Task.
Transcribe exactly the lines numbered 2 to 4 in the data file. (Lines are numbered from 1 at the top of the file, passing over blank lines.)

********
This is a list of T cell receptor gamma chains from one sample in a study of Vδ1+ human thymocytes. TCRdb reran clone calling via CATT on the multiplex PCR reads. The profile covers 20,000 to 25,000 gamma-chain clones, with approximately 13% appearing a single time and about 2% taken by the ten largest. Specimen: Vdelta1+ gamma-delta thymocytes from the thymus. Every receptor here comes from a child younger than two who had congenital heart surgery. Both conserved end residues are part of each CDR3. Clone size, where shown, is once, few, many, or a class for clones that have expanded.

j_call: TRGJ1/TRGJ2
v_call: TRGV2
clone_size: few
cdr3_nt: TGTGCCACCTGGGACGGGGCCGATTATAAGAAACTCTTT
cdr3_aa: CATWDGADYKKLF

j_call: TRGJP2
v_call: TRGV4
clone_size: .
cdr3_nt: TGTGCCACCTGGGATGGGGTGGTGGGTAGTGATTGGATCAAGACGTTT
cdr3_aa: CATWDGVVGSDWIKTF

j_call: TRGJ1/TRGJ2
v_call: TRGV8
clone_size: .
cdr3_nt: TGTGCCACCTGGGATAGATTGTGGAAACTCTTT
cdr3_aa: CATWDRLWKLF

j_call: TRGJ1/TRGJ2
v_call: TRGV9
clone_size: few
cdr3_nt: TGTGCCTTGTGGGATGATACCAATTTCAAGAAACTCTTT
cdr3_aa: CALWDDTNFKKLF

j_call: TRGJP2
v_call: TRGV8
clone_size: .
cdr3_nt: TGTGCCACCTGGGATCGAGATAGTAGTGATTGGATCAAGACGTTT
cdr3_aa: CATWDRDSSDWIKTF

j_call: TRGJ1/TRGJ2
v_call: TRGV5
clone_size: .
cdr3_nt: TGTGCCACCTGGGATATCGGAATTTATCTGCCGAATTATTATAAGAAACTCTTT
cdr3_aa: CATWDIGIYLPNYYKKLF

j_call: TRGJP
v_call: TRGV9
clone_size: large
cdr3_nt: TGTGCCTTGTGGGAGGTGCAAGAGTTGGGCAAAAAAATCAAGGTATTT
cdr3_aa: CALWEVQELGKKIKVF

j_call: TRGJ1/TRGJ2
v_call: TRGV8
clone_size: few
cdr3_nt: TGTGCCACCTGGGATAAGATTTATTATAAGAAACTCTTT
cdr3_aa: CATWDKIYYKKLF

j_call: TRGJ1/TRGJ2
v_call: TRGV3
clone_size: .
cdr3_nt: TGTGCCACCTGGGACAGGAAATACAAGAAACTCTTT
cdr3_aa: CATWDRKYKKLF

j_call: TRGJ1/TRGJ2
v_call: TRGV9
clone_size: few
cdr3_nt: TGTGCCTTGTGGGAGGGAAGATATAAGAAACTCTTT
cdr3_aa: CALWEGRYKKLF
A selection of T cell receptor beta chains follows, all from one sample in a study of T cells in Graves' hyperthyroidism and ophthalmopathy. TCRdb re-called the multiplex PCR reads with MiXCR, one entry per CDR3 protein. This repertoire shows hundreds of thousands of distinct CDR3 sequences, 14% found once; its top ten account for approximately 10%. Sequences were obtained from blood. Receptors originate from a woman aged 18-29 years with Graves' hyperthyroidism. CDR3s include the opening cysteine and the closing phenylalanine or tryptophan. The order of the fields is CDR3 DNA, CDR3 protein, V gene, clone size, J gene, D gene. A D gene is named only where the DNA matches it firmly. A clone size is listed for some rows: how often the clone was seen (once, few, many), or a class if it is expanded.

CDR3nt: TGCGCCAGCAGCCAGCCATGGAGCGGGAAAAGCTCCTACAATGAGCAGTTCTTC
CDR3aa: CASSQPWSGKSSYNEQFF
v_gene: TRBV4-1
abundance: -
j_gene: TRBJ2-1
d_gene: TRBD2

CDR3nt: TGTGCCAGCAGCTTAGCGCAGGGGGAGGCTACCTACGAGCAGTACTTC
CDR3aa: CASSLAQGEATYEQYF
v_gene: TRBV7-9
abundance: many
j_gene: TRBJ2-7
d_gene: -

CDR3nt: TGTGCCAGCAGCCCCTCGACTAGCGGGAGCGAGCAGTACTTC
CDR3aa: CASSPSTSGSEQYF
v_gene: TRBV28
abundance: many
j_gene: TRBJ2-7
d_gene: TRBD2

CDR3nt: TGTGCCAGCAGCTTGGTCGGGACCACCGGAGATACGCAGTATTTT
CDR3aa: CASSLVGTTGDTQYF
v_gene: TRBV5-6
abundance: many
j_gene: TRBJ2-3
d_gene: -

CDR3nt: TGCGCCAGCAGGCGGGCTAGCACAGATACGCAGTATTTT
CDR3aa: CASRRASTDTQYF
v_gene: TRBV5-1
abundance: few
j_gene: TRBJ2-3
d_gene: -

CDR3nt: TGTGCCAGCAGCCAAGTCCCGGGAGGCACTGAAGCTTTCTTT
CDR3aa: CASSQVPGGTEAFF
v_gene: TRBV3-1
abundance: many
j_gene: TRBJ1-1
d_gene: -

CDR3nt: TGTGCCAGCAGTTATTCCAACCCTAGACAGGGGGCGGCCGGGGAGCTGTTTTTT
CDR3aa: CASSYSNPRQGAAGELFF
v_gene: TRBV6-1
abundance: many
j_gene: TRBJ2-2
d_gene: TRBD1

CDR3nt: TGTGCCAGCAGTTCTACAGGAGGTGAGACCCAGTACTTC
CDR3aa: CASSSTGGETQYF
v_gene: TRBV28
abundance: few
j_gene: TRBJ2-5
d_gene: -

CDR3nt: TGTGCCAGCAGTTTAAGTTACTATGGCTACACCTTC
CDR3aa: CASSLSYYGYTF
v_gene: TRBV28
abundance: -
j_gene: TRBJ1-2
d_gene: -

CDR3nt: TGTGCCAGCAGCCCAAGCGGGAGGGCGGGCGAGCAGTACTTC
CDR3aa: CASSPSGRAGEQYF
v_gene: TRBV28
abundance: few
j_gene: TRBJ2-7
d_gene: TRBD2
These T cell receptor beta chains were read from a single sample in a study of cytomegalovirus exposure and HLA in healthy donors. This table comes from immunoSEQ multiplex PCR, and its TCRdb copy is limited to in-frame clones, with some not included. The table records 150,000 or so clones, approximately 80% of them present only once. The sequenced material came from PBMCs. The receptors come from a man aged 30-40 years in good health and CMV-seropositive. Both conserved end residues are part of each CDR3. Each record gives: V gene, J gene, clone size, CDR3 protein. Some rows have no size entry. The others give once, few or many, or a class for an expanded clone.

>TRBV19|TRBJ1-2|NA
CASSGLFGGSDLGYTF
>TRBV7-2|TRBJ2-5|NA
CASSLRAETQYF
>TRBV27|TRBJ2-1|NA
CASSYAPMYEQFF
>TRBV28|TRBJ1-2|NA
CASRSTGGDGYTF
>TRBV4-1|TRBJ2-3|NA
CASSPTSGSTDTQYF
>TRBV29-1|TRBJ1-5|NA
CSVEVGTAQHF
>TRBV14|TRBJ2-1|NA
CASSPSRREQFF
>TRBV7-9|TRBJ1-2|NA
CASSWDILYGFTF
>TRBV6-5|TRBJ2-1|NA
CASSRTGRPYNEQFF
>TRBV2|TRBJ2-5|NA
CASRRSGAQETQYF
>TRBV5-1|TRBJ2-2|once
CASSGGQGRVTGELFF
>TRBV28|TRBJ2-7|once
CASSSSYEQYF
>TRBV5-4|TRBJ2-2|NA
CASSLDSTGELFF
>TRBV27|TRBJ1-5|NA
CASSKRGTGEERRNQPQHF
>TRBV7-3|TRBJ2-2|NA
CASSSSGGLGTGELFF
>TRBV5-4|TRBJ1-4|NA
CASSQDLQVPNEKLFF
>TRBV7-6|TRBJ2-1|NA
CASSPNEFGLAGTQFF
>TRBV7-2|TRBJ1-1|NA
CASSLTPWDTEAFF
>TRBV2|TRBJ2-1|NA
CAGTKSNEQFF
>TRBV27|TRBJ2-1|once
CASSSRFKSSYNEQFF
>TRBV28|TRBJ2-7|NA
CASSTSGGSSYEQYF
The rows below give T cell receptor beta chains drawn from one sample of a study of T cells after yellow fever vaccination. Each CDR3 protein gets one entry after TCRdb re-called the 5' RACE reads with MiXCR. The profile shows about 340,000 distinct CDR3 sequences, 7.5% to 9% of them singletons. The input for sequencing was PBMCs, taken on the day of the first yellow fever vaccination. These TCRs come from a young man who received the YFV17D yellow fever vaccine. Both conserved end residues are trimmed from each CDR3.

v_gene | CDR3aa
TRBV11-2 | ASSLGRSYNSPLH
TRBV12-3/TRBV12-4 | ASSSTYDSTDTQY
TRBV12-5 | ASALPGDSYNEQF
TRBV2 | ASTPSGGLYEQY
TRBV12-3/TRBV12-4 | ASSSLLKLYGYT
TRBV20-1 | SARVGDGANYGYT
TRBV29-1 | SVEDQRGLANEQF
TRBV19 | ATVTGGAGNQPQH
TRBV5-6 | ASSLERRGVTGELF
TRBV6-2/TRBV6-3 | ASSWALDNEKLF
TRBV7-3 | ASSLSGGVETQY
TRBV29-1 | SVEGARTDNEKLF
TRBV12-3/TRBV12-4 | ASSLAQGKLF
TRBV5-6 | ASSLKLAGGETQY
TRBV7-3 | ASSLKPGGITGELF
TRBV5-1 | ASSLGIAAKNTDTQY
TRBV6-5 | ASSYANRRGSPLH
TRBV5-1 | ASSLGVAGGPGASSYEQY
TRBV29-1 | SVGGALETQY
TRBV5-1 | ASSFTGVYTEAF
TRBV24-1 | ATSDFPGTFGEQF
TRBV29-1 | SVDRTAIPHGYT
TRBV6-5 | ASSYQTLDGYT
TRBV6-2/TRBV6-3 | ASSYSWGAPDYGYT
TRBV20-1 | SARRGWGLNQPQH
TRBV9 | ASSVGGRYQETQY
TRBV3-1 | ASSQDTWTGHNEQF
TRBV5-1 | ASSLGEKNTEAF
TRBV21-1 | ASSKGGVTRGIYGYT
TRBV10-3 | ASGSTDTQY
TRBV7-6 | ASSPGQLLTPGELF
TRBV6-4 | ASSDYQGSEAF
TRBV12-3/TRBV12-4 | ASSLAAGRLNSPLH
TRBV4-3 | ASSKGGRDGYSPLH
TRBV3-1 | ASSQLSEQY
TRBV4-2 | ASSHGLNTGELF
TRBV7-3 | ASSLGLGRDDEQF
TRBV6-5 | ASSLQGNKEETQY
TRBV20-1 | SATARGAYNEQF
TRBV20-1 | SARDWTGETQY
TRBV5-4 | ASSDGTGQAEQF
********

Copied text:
j_call: TRGJ1/TRGJ2
v_call: TRGV2
clone_size: few